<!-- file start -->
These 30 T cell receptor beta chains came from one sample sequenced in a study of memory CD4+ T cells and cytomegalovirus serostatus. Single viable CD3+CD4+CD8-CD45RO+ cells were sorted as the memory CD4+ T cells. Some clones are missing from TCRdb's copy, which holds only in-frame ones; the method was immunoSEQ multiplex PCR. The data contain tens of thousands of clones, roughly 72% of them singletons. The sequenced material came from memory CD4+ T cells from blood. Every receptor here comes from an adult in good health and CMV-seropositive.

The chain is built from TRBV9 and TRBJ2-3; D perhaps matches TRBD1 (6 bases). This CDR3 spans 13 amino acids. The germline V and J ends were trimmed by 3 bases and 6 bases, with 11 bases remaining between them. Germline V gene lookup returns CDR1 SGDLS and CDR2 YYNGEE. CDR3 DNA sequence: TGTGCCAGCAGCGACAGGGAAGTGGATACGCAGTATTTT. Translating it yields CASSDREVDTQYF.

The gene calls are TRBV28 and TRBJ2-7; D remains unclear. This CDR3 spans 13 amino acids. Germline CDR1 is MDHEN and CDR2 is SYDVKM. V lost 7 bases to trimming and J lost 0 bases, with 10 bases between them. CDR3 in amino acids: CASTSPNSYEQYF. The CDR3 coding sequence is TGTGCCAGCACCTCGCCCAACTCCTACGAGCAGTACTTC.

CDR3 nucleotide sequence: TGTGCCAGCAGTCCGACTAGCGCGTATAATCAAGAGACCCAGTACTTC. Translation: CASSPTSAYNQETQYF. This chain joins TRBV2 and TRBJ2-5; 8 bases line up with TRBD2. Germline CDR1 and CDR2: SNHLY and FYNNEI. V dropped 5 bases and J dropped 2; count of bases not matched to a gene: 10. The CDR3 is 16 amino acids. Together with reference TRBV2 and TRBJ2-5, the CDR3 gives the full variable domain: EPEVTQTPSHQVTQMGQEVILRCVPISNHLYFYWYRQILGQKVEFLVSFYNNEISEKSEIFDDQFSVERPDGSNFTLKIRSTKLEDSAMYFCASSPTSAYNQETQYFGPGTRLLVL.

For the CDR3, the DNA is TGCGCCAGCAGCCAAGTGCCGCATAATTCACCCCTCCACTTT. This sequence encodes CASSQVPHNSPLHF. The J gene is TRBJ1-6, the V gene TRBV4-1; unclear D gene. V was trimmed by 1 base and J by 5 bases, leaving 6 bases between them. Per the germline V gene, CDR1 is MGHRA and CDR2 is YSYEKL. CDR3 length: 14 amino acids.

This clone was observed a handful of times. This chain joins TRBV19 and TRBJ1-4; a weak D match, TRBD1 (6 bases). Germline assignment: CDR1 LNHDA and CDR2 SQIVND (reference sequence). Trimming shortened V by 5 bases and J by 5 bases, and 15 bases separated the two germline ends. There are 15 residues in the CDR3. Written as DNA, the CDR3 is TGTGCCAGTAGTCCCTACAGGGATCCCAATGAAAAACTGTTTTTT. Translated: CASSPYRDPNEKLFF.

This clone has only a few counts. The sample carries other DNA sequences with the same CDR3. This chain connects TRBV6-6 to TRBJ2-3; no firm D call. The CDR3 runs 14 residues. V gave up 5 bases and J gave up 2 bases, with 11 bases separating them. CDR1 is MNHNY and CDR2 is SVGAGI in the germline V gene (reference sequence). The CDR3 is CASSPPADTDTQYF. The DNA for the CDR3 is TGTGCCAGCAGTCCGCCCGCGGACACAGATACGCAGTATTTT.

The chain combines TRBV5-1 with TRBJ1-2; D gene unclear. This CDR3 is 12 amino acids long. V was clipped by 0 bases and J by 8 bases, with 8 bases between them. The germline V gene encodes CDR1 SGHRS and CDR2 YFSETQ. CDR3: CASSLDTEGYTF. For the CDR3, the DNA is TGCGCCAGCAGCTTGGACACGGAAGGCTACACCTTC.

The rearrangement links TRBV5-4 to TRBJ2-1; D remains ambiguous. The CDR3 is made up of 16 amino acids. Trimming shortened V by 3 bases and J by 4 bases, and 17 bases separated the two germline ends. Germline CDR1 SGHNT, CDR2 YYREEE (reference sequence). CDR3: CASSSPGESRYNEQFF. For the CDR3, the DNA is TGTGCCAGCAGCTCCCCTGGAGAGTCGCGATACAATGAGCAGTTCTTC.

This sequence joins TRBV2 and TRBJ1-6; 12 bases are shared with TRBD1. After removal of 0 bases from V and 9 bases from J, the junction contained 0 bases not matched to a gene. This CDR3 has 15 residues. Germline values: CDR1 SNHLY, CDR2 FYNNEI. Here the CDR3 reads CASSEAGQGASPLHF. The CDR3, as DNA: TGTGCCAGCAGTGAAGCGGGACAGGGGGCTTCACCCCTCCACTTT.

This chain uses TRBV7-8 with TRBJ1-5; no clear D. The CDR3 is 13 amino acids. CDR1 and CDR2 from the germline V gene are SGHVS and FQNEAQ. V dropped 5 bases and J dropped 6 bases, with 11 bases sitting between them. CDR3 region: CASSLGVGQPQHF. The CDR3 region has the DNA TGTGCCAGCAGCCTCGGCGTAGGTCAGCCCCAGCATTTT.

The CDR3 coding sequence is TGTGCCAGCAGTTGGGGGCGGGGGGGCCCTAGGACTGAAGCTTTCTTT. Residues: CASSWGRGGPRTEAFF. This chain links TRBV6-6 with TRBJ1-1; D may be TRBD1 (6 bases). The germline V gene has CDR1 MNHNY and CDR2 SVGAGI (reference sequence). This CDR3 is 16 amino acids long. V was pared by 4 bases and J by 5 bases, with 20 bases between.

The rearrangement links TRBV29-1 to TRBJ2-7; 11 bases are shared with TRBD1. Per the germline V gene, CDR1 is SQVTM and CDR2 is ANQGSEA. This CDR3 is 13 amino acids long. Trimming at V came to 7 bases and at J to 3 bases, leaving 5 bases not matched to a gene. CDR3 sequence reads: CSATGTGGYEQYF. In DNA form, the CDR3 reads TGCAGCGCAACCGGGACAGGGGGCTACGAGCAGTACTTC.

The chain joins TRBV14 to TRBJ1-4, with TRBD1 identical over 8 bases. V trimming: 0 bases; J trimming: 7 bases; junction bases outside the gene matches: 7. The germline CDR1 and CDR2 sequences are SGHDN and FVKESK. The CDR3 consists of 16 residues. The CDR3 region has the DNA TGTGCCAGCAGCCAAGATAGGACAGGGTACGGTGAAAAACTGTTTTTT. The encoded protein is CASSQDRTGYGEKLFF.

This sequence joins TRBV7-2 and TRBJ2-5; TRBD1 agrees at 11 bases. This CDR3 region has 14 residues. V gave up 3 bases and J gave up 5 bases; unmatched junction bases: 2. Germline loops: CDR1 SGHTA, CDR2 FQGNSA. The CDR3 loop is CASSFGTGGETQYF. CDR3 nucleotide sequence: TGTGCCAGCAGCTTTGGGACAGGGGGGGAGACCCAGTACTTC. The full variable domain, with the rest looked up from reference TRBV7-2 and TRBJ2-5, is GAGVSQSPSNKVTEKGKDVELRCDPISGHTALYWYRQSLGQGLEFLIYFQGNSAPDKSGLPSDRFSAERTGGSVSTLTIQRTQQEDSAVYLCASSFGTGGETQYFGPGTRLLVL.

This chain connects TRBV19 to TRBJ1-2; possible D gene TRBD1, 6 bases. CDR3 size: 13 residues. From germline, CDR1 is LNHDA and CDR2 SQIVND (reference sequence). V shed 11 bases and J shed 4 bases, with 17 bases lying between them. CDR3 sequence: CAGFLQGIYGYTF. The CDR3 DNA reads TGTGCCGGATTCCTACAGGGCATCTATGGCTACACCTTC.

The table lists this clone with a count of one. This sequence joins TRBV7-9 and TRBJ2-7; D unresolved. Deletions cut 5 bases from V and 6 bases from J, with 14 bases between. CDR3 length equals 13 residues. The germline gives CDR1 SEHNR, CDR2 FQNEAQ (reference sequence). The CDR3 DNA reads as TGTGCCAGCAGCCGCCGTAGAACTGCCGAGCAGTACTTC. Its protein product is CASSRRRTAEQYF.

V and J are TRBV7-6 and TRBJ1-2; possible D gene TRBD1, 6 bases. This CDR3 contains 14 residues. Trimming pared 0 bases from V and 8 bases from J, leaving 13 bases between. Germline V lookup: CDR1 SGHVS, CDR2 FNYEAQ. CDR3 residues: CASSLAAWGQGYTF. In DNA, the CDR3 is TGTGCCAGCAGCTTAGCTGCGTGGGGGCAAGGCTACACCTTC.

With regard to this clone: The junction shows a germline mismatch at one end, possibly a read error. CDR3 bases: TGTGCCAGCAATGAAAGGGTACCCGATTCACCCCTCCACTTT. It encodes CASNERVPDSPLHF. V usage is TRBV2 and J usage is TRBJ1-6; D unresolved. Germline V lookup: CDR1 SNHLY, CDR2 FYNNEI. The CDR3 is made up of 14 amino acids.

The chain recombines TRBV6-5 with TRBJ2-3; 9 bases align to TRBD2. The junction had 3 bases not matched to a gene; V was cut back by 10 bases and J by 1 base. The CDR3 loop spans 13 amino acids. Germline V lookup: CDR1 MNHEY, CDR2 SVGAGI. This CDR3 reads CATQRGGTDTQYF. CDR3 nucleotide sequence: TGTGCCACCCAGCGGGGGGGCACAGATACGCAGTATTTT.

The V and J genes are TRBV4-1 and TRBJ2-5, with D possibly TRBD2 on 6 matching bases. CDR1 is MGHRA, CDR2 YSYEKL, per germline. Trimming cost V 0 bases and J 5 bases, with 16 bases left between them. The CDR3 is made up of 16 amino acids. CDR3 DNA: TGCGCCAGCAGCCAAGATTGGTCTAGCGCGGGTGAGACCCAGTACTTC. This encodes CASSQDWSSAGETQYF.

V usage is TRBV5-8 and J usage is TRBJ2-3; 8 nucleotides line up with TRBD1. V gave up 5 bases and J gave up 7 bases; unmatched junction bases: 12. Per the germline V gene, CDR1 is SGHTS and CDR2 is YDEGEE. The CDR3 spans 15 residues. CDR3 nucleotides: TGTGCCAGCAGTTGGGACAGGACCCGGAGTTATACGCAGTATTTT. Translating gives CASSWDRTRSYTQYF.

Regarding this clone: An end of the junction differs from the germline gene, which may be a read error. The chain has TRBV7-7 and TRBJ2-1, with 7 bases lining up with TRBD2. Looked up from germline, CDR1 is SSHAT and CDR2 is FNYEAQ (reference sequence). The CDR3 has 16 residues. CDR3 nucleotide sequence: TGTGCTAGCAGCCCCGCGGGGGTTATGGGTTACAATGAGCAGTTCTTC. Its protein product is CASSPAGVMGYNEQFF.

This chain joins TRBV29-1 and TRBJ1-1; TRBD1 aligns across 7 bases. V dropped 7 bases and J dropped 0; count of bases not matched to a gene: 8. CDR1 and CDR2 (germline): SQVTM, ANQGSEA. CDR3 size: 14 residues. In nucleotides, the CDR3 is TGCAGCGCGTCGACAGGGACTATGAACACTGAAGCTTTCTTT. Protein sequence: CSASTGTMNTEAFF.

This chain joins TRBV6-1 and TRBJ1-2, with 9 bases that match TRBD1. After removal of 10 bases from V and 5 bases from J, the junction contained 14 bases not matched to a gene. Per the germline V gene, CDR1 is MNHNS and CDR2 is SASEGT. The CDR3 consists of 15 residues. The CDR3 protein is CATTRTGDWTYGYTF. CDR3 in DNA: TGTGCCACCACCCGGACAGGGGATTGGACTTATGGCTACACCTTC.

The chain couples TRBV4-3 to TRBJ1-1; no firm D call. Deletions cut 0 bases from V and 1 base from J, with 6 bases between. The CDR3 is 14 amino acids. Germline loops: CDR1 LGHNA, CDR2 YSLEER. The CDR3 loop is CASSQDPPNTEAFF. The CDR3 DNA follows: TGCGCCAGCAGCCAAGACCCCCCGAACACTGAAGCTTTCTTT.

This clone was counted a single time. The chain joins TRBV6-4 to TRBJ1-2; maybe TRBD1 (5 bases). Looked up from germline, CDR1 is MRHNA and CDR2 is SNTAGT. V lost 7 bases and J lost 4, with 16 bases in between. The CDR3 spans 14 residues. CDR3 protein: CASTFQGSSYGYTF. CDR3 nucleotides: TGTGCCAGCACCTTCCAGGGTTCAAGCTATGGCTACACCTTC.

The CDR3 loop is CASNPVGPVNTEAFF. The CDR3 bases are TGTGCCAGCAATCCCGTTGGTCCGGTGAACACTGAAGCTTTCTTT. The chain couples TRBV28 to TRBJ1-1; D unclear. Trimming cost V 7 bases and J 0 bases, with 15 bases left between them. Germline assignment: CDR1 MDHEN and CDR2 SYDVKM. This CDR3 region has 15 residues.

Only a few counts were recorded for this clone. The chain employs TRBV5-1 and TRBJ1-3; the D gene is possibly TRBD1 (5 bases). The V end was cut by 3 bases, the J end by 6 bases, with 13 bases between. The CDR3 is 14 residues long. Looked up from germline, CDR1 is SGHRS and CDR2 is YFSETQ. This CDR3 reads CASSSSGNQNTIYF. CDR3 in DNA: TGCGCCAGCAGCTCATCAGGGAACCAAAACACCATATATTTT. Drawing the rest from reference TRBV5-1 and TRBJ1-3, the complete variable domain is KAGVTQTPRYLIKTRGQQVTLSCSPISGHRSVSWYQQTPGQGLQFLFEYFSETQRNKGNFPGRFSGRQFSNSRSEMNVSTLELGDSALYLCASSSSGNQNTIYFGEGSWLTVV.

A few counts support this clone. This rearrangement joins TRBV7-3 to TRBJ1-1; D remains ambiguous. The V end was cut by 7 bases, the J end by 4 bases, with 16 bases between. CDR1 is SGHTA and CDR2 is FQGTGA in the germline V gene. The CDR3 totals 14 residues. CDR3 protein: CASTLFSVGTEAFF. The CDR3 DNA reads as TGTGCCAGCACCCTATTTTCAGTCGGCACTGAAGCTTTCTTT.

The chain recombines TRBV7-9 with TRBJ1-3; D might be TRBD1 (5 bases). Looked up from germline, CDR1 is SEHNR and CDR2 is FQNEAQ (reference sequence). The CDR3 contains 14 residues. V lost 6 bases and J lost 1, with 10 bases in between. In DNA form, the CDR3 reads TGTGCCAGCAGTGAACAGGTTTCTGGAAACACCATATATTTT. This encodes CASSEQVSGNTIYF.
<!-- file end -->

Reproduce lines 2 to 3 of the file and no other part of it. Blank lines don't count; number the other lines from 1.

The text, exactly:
The chain is built from TRBV9 and TRBJ2-3; D perhaps matches TRBD1 (6 bases). This CDR3 spans 13 amino acids. The germline V and J ends were trimmed by 3 bases and 6 bases, with 11 bases remaining between them. Germline V gene lookup returns CDR1 SGDLS and CDR2 YYNGEE. CDR3 DNA sequence: TGTGCCAGCAGCGACAGGGAAGTGGATACGCAGTATTTT. Translating it yields CASSDREVDTQYF.

The gene calls are TRBV28 and TRBJ2-7; D remains unclear. This CDR3 spans 13 amino acids. Germline CDR1 is MDHEN and CDR2 is SYDVKM. V lost 7 bases to trimming and J lost 0 bases, with 10 bases between them. CDR3 in amino acids: CASTSPNSYEQYF. The CDR3 coding sequence is TGTGCCAGCACCTCGCCCAACTCCTACGAGCAGTACTTC.